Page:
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I was wondering if you could help me with a trivial problem with inequalities that my teacher didn't really explain.

Take for example: $3^n+2 ≤ 3^{n+1}$. How can I formally prove something as trivial as that inequality. (For $n \in \mathbb{N}$).

Along the same lines; how to I prove that $n<2^n$. This assertation is naturally obvious, but how am I supposed to formalize the demonstration besides trying case by case and induction? Thanks.

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$3^n + 2 \le 3^n + 3^n + 3^n$ since $n \ge 0$ –  wj32 Nov 15 '12 at 0:34
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2 Answers

up vote 3 down vote accepted

For the first, you can argue that $3^{n+1}=3(3^n) = 3^n+2\cdot 3^n \gt 3^n+2$ I don't see a simple one for the second without induction.

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Isn't the first > an = ? Also: so basically, you can treat this kind of demonstrations as the normal ones, with the advantage of using logic in each step? –  Fiire Nov 15 '12 at 0:47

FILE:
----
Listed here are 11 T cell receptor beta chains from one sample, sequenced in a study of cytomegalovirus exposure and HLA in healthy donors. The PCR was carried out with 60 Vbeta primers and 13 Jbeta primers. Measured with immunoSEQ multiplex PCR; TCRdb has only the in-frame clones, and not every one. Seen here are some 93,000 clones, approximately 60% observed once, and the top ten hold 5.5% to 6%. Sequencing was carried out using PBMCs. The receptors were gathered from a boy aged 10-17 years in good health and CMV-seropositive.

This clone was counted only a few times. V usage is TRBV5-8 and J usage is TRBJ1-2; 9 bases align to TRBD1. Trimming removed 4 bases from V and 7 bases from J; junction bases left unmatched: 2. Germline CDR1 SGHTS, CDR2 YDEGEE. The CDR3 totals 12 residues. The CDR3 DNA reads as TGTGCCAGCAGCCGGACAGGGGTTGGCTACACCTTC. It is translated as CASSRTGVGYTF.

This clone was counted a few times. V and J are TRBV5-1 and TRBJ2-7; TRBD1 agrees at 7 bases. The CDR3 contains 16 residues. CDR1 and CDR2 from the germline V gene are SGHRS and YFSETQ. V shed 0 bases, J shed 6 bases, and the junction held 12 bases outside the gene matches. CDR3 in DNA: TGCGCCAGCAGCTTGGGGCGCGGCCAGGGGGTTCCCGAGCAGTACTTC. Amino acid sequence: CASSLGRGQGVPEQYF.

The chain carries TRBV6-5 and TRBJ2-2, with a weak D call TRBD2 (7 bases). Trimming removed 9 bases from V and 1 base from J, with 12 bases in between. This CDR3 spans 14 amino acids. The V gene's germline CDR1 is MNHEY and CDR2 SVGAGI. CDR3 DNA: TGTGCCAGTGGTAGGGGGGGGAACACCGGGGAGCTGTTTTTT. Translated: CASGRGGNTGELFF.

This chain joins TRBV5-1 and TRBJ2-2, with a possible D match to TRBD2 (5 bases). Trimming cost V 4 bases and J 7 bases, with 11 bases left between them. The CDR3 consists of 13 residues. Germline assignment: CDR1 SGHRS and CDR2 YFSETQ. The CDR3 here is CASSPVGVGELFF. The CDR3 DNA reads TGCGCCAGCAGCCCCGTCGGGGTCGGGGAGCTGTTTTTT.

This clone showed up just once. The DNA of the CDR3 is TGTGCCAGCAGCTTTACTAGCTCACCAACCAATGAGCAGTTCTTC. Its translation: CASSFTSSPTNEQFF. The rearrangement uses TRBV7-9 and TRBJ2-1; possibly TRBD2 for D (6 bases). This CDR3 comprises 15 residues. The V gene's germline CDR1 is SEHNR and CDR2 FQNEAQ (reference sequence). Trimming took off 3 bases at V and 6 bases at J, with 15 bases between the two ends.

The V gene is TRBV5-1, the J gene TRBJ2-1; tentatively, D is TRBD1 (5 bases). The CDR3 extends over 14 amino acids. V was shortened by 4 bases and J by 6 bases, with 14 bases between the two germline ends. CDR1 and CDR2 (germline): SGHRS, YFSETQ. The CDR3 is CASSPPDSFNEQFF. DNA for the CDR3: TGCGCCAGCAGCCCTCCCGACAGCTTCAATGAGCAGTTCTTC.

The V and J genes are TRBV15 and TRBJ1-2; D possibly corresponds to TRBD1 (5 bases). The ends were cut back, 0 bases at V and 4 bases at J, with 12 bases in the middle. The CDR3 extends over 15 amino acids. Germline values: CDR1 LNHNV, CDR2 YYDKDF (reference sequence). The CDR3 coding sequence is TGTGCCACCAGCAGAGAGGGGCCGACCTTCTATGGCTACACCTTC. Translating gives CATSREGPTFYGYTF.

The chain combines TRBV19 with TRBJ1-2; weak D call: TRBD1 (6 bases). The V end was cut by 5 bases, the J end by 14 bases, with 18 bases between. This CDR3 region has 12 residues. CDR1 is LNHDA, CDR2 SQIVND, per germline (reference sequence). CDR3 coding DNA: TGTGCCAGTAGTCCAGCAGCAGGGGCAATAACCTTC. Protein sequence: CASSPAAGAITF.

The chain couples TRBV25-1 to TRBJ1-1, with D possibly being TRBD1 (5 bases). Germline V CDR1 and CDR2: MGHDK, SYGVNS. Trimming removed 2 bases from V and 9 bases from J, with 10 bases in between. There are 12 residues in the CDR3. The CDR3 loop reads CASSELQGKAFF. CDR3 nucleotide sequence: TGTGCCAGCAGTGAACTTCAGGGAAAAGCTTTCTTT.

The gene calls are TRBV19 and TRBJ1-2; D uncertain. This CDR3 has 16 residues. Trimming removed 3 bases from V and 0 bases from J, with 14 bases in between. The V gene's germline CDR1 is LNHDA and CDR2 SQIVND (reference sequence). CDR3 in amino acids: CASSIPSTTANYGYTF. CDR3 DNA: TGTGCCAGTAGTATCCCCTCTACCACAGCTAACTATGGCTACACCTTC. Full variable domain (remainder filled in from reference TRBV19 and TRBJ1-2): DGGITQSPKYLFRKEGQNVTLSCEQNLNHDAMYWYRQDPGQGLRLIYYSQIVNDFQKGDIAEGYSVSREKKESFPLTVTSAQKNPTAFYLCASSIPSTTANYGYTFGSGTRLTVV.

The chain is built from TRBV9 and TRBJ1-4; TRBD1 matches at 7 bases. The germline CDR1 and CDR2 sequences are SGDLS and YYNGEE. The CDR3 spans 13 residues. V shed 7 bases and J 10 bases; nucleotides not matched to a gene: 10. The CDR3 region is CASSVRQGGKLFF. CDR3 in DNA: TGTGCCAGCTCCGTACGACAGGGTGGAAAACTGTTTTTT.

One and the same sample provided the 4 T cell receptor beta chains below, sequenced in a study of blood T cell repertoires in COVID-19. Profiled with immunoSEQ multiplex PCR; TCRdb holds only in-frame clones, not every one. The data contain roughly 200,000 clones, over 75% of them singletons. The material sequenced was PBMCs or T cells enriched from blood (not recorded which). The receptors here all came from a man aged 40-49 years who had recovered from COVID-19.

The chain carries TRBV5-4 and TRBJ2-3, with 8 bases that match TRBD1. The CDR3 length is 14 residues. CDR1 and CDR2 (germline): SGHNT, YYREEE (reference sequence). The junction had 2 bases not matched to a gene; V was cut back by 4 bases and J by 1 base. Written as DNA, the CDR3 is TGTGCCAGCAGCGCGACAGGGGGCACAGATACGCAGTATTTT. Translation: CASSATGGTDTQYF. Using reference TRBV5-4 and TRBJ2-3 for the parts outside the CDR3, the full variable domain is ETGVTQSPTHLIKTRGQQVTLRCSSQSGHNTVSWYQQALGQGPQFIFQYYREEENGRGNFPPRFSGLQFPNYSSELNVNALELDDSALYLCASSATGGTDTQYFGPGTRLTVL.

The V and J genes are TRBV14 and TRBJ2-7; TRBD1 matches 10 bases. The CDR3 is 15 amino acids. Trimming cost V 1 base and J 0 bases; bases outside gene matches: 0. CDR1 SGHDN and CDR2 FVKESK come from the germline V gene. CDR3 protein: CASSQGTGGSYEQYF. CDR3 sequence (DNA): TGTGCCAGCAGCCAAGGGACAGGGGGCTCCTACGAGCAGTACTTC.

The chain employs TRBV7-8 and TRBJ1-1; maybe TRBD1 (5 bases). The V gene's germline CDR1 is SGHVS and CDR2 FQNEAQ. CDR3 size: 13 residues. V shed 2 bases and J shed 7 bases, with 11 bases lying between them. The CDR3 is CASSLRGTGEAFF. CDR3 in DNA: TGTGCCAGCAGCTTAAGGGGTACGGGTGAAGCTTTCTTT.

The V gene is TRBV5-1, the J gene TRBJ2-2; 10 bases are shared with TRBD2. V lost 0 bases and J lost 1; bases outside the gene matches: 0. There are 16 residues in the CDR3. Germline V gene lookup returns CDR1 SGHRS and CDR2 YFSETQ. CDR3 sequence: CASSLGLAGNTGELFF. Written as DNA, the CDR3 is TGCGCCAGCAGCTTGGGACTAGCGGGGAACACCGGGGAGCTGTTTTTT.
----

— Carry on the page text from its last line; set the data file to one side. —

@Fiire: I fixed the typo-we crossed in cyberspace. Yes, this is a fine demonstration. You can make whatever decreases you want as long as you start with the big one and end with the small one. –  Ross Millikan Nov 15 '12 at 0:49
    
I wasn't really sure of how this inequality thing worked. Thanks! –  Fiire Nov 15 '12 at 1:05
    
Induction is not needed for the first one, but things are more subtle than that. Induction is needed to define $3^n$. However, the usual definition defines $3^{n+1}$ as $(3^n)(3)$, and that's all you need for the proof. –  André Nicolas Nov 15 '12 at 7:39
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For the second one.

Take $f_1(n)=n$ and $f_2(n)=2^n$. Their derivatives are $f'_1(n)=1$ and $f'_2(n)=2^n\log(2)$ where $f'_2(n) > f'_1(n)$ for $n > 1$. Since $f_2(1) > f_1(1)$, $f_2(n)$ starts with a bigger value and increases faster than $f_1(n)$, so we have $f_2(n) > f_1(n)$.

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